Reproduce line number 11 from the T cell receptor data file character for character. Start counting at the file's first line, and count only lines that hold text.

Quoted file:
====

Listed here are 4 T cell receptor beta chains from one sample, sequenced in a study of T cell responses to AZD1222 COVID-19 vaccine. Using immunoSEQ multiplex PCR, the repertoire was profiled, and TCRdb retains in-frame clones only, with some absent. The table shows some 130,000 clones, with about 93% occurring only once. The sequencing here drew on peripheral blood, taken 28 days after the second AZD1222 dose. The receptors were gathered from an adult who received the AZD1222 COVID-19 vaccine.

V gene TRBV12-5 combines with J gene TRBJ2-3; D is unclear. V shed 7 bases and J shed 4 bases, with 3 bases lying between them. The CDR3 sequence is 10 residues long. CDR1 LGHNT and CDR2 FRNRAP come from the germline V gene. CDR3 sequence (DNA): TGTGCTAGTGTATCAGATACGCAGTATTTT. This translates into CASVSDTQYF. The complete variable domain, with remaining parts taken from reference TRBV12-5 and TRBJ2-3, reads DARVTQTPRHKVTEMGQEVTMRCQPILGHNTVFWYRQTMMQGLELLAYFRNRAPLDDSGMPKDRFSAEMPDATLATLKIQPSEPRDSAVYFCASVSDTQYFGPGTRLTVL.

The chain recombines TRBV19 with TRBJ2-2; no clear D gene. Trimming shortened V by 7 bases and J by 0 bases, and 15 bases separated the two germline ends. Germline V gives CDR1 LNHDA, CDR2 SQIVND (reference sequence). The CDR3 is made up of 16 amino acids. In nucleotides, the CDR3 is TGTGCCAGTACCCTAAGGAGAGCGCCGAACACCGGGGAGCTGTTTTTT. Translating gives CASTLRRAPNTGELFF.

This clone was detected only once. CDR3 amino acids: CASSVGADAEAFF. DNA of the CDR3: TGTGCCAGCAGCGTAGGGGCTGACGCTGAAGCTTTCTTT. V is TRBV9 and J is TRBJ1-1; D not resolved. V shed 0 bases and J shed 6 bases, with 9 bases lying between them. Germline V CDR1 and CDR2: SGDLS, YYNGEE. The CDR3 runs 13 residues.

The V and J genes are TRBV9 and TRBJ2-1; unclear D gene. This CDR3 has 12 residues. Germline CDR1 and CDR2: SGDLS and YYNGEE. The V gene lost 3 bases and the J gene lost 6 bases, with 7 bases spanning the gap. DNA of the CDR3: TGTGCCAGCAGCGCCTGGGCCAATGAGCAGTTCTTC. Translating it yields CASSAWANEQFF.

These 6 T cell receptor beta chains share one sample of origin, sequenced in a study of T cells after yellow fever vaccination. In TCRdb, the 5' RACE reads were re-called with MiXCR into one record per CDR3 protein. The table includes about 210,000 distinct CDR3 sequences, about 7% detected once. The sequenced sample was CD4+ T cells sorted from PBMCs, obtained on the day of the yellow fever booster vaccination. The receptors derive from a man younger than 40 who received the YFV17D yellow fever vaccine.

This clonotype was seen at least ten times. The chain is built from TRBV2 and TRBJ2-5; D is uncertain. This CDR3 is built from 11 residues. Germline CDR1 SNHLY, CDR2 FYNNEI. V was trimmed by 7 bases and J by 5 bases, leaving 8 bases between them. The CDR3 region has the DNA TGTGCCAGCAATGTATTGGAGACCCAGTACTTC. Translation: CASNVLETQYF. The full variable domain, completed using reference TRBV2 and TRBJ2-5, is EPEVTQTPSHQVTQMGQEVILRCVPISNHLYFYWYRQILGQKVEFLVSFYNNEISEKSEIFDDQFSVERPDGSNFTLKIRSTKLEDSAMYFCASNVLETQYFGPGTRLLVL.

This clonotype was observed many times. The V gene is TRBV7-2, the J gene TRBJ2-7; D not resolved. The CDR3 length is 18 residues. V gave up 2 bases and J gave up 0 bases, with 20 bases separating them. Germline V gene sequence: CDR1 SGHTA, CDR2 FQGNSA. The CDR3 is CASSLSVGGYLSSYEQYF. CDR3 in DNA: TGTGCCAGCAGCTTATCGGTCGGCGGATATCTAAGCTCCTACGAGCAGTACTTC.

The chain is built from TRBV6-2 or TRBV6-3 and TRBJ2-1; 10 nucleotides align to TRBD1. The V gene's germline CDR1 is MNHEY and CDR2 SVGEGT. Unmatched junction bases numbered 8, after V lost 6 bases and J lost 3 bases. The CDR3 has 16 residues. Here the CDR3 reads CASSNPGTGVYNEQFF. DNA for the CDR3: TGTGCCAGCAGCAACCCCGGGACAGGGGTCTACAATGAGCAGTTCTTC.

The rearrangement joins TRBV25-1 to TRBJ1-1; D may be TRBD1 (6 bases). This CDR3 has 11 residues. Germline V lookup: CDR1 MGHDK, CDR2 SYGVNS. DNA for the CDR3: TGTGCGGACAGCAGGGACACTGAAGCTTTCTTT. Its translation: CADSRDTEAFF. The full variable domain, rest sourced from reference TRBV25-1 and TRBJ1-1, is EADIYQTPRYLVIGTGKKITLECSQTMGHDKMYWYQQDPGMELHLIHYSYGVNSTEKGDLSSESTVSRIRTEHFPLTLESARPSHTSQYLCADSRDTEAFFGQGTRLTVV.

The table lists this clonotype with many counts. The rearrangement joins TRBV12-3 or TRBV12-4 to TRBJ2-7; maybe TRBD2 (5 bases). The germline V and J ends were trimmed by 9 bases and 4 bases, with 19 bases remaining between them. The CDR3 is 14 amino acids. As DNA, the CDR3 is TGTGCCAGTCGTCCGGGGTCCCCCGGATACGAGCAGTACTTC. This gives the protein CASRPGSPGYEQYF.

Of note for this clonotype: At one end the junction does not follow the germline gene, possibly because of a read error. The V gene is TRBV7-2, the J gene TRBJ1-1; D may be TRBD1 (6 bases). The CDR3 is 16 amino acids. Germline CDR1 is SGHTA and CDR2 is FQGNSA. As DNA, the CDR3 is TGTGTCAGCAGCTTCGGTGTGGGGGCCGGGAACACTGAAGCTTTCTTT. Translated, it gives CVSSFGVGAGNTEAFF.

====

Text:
The table lists this clonotype with many counts. The rearrangement joins TRBV12-3 or TRBV12-4 to TRBJ2-7; maybe TRBD2 (5 bases). The germline V and J ends were trimmed by 9 bases and 4 bases, with 19 bases remaining between them. The CDR3 is 14 amino acids. As DNA, the CDR3 is TGTGCCAGTCGTCCGGGGTCCCCCGGATACGAGCAGTACTTC. This gives the protein CASRPGSPGYEQYF.